We had seen similar overall response time behaviour from Samsung's C49RG90 as well (49" ultrawide with 120Hz VA panel) so this is a fairly common performance from their VA screens we've found.

 


Refresh Rate Compliance

In a new section for our reviews we look at the response time behaviour across the range of supported refresh rates and consider whether they are sufficient to keep up with the frame rate demands of the screen. The grey line on the graph shows the refresh rate threshold, that being the average G2G response time that the panel needs to be able to achieve to keep up properly with the refresh rate and frame rate. For instance at a 60Hz refresh rate the response times need to be consistently and reliably under 16.67ms, while at 144Hz refresh rate the response times ideally need to be under 6.94ms to keep up with the frame rate demands. If they are not then this can lead to some additional smearing and blurring on moving content as the pixels can't keep up. For these tests we will plot the average G2G figure at a range of measured refresh rates, while operating at the optimal overdrive control.

The table to the right then explains whether that overdrive control needs to be adjusted by the user depending on the refresh rate (not ideal), or whether adaptive overdrive is utilised to keep things simple. Ideally you'd want to be able to stick with a single mode for all refresh rates especially when you consider how these will vary during VRR. We also include a measurement of the % of the overall response time measurements that were within the refresh rate, as well as a slightly more lenient measurement of how many were within the refresh rate window within a 1ms leeway.

Update 23/5/20 - It's a little tricky to plot these graphs for VA panels as if you consider the overall average response time it gets affected by the few particularly slow black > grey transitions that cause problems on this technology. To give a fairer picture here we have used the average G2G figure if those few problem transitions were ignored, but keep in mind that those are still there and cause some black smearing in moving content as on most VA panels.

For the C27RG50 you can see that the measured response times remain basically flat across all the refresh rates, but they cannot properly keep up with the frame rate demands at the higher refresh rates. Overall the screen can properly keep up with up to around 120Hz reliably. That means that for higher refresh rates you do get some added smearing of some colours on moving content, as the pixels can't keep up with the rapidly changing refresh rate. At 240Hz max for instance, only 23.3% of the measured transitions were actually fast enough to keep up, which wasn't very good. In practice though you can still get some benefits from the higher refresh rates due to the way the human eye is influenced by refresh rate on sample and hold displays like this. The image clarity is not ideal, and it's not as sharp and clear as if all the response times could keep up, but it's still usable, and still offers advantages we felt over the lower refresh rates. Had the response times been able to keep up better, we would have seen a crisper image with less smearing though.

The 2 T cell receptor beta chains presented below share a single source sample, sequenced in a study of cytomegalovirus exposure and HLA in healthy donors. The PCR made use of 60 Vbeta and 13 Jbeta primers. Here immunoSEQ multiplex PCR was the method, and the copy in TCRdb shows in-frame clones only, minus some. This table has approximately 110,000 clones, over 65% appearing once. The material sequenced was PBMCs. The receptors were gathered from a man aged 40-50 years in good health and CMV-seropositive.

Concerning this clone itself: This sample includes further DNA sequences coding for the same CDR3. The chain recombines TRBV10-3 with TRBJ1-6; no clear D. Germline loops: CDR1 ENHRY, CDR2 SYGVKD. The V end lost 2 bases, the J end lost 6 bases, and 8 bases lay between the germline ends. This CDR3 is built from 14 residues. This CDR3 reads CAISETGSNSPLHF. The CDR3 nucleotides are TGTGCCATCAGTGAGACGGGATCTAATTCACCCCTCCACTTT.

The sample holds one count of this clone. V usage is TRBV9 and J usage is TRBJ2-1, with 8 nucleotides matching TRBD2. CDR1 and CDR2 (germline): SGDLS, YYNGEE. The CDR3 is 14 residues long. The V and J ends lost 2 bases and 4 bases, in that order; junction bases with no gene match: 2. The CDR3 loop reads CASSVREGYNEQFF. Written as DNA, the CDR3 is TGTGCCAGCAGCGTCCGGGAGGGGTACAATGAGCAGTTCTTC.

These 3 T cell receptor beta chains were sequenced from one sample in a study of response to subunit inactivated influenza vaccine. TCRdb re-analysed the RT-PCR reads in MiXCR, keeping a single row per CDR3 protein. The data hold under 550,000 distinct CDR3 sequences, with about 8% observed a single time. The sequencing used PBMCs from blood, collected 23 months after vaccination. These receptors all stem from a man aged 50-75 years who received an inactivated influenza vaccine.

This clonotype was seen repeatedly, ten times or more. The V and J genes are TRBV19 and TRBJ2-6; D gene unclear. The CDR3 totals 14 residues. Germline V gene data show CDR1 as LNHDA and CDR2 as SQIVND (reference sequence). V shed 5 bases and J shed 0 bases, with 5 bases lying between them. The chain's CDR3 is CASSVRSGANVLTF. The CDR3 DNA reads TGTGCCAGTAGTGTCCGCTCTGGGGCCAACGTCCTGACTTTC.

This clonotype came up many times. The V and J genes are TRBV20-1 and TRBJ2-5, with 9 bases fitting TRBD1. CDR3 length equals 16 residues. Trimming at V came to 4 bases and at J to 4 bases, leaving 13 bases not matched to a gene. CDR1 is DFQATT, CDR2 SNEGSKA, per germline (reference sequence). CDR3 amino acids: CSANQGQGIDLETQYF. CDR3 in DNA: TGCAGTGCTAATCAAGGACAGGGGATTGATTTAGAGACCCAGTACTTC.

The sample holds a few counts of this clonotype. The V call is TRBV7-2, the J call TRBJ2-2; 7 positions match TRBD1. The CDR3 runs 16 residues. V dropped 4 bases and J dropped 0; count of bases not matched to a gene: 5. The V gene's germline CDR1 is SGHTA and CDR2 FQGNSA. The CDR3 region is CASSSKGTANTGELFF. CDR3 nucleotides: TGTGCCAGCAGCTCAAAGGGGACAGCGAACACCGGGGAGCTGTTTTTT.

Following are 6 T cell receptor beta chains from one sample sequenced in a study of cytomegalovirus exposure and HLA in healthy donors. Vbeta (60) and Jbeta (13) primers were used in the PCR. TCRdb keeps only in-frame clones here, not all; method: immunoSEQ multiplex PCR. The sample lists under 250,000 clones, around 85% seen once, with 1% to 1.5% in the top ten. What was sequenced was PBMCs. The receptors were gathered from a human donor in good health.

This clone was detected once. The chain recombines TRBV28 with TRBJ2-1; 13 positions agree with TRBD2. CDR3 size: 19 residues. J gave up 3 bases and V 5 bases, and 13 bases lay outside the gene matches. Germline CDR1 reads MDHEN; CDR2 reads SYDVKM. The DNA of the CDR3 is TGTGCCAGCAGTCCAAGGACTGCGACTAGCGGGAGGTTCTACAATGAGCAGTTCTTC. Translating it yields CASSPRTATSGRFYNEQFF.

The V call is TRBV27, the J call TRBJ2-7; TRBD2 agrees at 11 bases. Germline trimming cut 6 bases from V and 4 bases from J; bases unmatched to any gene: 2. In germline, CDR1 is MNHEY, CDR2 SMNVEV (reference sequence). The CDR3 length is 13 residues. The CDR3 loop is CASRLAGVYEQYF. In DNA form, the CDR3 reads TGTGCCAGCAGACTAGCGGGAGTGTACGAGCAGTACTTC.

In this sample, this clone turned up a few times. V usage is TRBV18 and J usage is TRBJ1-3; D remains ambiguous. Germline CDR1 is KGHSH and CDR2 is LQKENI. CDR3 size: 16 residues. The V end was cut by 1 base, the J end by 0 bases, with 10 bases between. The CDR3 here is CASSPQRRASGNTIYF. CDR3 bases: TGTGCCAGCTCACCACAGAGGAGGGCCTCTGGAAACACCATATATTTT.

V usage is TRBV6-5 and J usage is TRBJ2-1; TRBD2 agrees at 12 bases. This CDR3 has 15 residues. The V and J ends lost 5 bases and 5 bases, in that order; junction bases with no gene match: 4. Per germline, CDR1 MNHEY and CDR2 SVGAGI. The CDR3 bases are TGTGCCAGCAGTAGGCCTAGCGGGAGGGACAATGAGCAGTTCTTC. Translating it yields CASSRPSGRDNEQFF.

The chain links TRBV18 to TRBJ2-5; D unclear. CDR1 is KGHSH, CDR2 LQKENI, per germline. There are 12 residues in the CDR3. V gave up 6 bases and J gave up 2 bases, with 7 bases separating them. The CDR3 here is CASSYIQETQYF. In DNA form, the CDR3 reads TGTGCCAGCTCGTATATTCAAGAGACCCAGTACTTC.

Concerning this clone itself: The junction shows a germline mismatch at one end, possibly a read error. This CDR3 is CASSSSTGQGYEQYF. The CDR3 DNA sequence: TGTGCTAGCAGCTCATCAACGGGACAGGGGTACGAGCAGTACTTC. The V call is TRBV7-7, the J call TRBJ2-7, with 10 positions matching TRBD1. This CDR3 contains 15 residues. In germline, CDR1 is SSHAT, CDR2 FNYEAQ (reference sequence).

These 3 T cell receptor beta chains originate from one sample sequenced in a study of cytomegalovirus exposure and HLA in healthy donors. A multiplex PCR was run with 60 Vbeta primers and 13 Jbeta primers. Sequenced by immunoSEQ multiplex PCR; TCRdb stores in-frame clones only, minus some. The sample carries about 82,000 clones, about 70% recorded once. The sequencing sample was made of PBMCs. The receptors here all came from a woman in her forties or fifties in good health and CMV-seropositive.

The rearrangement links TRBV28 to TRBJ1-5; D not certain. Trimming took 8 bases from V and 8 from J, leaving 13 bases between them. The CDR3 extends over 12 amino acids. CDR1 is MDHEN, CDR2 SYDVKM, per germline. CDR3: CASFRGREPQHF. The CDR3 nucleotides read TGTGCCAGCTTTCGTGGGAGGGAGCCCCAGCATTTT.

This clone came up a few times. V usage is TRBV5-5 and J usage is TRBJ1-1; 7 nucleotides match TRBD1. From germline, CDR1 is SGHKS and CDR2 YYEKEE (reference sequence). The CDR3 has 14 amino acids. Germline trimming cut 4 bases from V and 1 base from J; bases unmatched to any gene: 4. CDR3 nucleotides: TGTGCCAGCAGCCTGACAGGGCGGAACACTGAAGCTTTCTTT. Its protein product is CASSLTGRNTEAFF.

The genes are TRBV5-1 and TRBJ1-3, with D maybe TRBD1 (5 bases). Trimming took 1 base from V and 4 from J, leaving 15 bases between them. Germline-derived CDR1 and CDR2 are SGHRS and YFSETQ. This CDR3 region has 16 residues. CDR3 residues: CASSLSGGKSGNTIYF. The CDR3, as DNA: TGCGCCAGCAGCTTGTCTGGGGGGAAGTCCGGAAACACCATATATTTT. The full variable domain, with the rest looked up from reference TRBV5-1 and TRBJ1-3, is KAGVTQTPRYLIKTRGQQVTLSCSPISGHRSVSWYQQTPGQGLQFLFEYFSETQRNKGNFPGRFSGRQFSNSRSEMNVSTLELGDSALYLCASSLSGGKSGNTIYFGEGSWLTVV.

Above are some pursuit camera photos of the screen running at 120Hz and 240Hz. This is designed to capture the motion blur as you would perceive it with the naked eye in real terms. You can see fairly clearly the black smearing caused by the particularly slow black > grey VA pixel transitions. This is most noticeable on darker backgrounds at the top. This gets a little more pronounced at the higher refresh rates, as the demands from the frame rate increase, but the response times struggle even more to keep up. So you get a bit more noticeable black smearing at 240Hz compared with 120Hz. The higher 240Hz did however produce a slightly clearer and easier to track moving image though we felt, despite the fact that the response times were not really that fast. You can see that there is some added smearing of some colours, like the black shades we already mentioned and some of the yellow/green section of the image as compared with 120Hz. This added smearing is a result of the response times not being able to keep up very well, but is offset a bit by the higher refresh rate. The 120Hz motion clarity here was pretty similar to the 49" ultrawide VA C49RG90 we tested before, but we felt the 240Hz mode provided a bit of an improvement in practice overall.